It is important to note that the Louisiana drunk driving statistics, as shown below, include data from individuals in Louisiana who were in an alcohol-related crash, but not driving a motor vehicle at the time. The U.S. Department of Transportation defines alcohol-related deaths as "fatalities that occur in crashes where at least one driver or non-occupant (pedestrian or pedalcyclist) involved in the crash has a positive Blood Alcohol Concentration (BAC) value." The fatality rates shown above refer to the number of people killed in all traffic accidents and, separately, in alcohol related traffic accidents, per 100 million vehicle miles traveled.

Year

Fatalities

Tot

Alc-Rel

%

0.08+

%

1982

1,091

658

60

568

52

1983

933

538

58

472

51

1984

961

590

61

525

55

1985

931

471

51

399

43

1986

932

502

54

441

47

1987

826

460

56

394

48

1988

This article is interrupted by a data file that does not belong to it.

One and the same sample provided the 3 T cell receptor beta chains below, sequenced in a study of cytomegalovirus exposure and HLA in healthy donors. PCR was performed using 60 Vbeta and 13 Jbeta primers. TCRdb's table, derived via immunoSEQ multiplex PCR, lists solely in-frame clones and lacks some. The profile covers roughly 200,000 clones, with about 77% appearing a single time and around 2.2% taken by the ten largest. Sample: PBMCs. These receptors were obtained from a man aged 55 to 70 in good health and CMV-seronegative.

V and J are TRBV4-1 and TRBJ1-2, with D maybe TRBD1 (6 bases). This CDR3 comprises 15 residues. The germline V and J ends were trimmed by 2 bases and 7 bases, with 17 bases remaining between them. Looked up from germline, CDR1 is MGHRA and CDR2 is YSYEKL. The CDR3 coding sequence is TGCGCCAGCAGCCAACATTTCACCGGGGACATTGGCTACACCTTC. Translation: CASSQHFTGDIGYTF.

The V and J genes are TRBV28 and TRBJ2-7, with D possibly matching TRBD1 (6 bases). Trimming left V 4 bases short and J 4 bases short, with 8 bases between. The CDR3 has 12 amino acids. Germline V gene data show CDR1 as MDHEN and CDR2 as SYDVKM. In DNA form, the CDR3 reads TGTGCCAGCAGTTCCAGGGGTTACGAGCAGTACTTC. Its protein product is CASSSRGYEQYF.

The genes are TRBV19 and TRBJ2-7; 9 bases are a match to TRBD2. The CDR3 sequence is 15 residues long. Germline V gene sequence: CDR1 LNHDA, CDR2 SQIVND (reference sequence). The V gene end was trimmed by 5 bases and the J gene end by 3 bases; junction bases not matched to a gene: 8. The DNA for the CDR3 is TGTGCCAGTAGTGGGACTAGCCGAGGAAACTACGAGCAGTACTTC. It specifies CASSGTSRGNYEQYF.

925

490

53

414

45

1989

878

442

50

385

44

1990

959

550

57

469

49

1991

862

491

57

428

50

1992

886

493

56

427

48

1993

878

483

55

420

48

1994

843

429

51

379

45

1995

894

476

53

395

44

1996

902

461

51

390

43

1997

931

444

48

386

41

1998

926

443

48

375

40

1999

938

445

47

389

41

2000

938

454

48

391

42

2001

952

444

47

378

40

2002

907

427

47

365

40

2003

894

406

45

363

41

2004

904

414

46

345

38

2005

955

394

41

347

36

2006

982

425

43

364

37

2007

985

435

44

368

37

2008

912

404

44

338

37



2003-2004 Louisiana Alcohol Related Issue: Percentage % Ranking

Alcohol Abuse or Dependence

7.89%

[24th of 51]

Alcohol consumption > Binge drinkers

14.2%

[32nd of 52

Alcohol consumption > Casual drinkers

45%

[42nd of 52

Alcohol consumption > Heavy drinkers

4.5%

[35th of 52